MicroRNA profiling of carcinogen-induced rat colon tumors and the influence of dietary spinach
ABSTRACT MicroRNA (miRNA) profiles are altered in chronic conditions such as cardiovascular disease, diabetes, neurological disorders, and cancer. A systems biology approach was used to examine, for the first time, miRNAs altered in rat colon tumors induced by 2-amino-1-methyl-6-phenylimidazo[4,5-b]pyridine (PhIP), a heterocyclic amine carcinogen from cooked meat.
Among the most highly dysregulated miRNAs were those belonging to the let-7 family. Subsequent computational modeling and target validation identified c-Myc and miRNA-binding proteins Lin28A/Lin28B (Lin28) as key players, along with Sox2, Nanog, and Oct-3/4. These targets of altered miRNAs in colon cancers have been implicated in tumor recurrence and reduced patient survival, in addition to their role as pluripotency factors. In parallel with these findings, the tumor-suppressive effects of dietary spinach given postinitiation correlated with elevated levels of let-7 family members and partial normalization of c-myc, Sox2, Nanog, Oct-3/4, HmgA2, Dnmt3b, and P53 expression.
We conclude that the let-7/c-Myc/Lin28 axis is dysregulated in heterocyclic amine-induced colon carcinogenesis, and that the tumor suppressive effects of dietary spinach are associated with partial normalization of this pathway.
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ABSTRACT: Background MicroRNAs (miRNAs or miRs) are short non-coding RNAs that affect the expression of genes involved in normal physiology, but that also become dysregulated in cancer development. In the latter context, studies to date have focused on high-abundance miRNAs and their targets. We hypothesized that among the pool of low-abundance miRNAs are some with the potential to impact crucial oncogenic signaling networks in colon cancer. Results Unbiased screening of over 650 miRNAs identified miR-206, a low-abundance miRNA, as the most significantly altered miRNA in carcinogen-induced rat colon tumors. Computational modeling highlighted the stem-cell marker Krüppel-like factor 4 (KLF4) as a potential target of miR-206. In a panel of primary human colon cancers, target validation at the mRNA and protein level confirmed a significant inverse relationship between miR-206 and KLF4, which was further supported by miR-206 knockdown and ectopic upregulation in human colon cancer cells. Forced expression of miR-206 resulted in significantly increased cell proliferation kinetics, as revealed by real-time monitoring using HCT116 cells. Conclusions Evolutionarily conserved high-abundance miRNAs are becoming established as key players in the etiology of human cancers. However, low-abundance miRNAs, such as miR-206, are often among the most significantly upregulated miRNAs relative to their expression in normal non-transformed tissues. Low-abundance miRNAs are worthy of further investigation, because their targets include KLF4 and other pluripotency and cancer stem-cell factors.09/2012; 4(1). DOI:10.1186/1868-7083-4-16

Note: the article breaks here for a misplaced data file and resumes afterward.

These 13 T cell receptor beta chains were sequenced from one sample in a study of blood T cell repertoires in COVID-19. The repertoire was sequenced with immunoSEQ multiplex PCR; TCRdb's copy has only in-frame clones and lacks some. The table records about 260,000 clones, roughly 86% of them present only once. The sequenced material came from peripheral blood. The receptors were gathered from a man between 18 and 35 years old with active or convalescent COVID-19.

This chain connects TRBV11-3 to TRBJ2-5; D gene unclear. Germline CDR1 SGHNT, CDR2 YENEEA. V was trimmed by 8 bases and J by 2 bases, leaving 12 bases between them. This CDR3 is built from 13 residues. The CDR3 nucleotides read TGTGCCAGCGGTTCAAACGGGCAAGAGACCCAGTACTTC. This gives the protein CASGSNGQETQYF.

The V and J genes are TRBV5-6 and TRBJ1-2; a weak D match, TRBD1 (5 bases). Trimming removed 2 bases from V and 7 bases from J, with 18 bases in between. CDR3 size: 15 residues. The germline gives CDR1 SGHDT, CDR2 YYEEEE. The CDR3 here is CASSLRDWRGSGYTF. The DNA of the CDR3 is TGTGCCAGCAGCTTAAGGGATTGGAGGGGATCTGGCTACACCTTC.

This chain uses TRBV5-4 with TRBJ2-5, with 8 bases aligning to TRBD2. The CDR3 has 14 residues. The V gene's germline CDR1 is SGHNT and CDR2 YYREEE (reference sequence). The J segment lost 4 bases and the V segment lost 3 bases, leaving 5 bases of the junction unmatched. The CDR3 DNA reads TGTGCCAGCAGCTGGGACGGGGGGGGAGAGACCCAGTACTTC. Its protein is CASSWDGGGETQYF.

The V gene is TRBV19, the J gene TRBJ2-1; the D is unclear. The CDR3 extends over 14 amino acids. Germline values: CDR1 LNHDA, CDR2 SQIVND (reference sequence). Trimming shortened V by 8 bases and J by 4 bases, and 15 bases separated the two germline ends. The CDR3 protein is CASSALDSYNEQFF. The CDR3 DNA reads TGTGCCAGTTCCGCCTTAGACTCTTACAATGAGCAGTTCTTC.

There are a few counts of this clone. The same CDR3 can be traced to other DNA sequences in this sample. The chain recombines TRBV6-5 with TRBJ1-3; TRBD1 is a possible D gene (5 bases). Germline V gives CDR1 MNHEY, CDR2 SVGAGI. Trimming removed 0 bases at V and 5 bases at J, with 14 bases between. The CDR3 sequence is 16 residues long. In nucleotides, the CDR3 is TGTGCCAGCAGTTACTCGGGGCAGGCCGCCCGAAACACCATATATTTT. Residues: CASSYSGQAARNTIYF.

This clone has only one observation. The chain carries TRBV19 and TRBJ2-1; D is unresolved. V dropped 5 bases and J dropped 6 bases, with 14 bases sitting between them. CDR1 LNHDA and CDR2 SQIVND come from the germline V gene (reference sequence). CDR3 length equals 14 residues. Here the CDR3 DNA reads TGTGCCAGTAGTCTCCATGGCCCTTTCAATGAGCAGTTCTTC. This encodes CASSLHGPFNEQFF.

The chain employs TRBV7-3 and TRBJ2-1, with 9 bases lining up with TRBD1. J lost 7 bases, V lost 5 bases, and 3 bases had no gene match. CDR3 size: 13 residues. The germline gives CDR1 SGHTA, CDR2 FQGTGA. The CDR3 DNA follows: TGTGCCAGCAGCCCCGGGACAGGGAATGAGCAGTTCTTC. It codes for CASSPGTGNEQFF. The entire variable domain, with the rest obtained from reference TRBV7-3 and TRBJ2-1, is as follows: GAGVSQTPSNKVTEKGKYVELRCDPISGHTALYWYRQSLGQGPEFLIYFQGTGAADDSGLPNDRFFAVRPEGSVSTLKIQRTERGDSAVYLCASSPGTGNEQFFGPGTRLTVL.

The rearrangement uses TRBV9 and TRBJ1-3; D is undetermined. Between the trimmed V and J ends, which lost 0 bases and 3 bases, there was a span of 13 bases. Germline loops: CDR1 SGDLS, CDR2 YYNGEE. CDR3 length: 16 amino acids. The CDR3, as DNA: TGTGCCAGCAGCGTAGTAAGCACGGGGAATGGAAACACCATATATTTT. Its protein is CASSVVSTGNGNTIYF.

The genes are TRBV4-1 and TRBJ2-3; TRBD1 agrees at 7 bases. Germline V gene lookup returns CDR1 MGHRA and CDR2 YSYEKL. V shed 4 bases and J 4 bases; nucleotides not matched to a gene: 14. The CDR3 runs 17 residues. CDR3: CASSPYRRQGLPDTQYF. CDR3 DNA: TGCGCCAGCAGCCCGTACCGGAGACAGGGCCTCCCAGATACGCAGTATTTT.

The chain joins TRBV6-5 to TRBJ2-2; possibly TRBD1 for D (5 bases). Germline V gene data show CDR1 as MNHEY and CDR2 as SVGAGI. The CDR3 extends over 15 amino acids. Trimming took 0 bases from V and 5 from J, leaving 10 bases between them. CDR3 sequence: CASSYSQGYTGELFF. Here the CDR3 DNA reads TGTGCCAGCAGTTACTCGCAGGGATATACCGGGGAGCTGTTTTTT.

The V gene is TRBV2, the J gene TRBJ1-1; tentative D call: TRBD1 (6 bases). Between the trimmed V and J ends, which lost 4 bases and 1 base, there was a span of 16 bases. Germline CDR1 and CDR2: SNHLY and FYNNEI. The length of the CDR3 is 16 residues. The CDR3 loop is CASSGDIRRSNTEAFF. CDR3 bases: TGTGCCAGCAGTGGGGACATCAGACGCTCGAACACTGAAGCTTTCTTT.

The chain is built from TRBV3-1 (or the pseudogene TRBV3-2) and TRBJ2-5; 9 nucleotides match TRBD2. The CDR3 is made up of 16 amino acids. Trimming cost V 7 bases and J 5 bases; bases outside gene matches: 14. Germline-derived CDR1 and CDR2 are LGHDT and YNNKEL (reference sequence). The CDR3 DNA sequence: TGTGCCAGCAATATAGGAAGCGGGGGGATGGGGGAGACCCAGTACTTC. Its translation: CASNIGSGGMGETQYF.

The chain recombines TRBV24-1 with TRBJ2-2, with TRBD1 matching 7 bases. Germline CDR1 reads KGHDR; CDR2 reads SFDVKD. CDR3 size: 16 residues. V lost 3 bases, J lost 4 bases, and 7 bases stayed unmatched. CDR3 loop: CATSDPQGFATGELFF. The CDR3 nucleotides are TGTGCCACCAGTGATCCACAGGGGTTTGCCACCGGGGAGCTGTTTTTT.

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ABSTRACT: Understanding the molecular mechanisms that inform how diet and dietary supplements influence health and disease is an active research area. One such mechanism concerns the role of diet in modulating the activity and function of microRNAs (miRNAs). miRNAs are small noncoding RNA molecules that are involved in posttranscriptional gene silencing and have been shown to control gene expression in diverse biological processes including development, differentiation, cell proliferation, metabolism, and inflammation as well as in human diseases. Recent evidence described in this review highlights how dietary factors may influence cancer, cardiovascular disease, type 2 diabetes mellitus, obesity, and nonalcoholic fatty liver disease through modulation of miRNA expression. Additionally, circulating miRNAs are emerging as putative biomarkers of disease, susceptibility, and perhaps dietary exposure. Research needs to move beyond associations in cells and animals to understanding the direct effects of diet and dietary supplements on miRNA expression and function in human health and disease.Annual Review of Nutrition 07/2014; 34:305-336. DOI:10.1146/annurev-nutr-071813-105729 · 10.46 Impact Factor
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ABSTRACT: Colorectal cancer (CRC) is one of the leading causes of cancer and cancer-related mortality worldwide. The disease has been traditionally a major health problem in industrial countries, however the CRC rates are increasing in the developing countries that are undergoing economic growth. Several environmental risk factors, mainly changes in diet and life style, have been suggested to underlie the rise of CRC in these populations. Diet and lifestyle impinge on nuclear receptors, on the intestinal microbiota and on crucial molecular pathways that are implicated in intestinal carcinogenesis. In this respect, the epidemiological transition in several regions of the world offers a unique opportunity to better understand CRC carcinogenesis by studying the disease phenotypes and their environmental and molecular associations in different populations. The data from these studies may have important implications for the global prevention and treatment of CRC.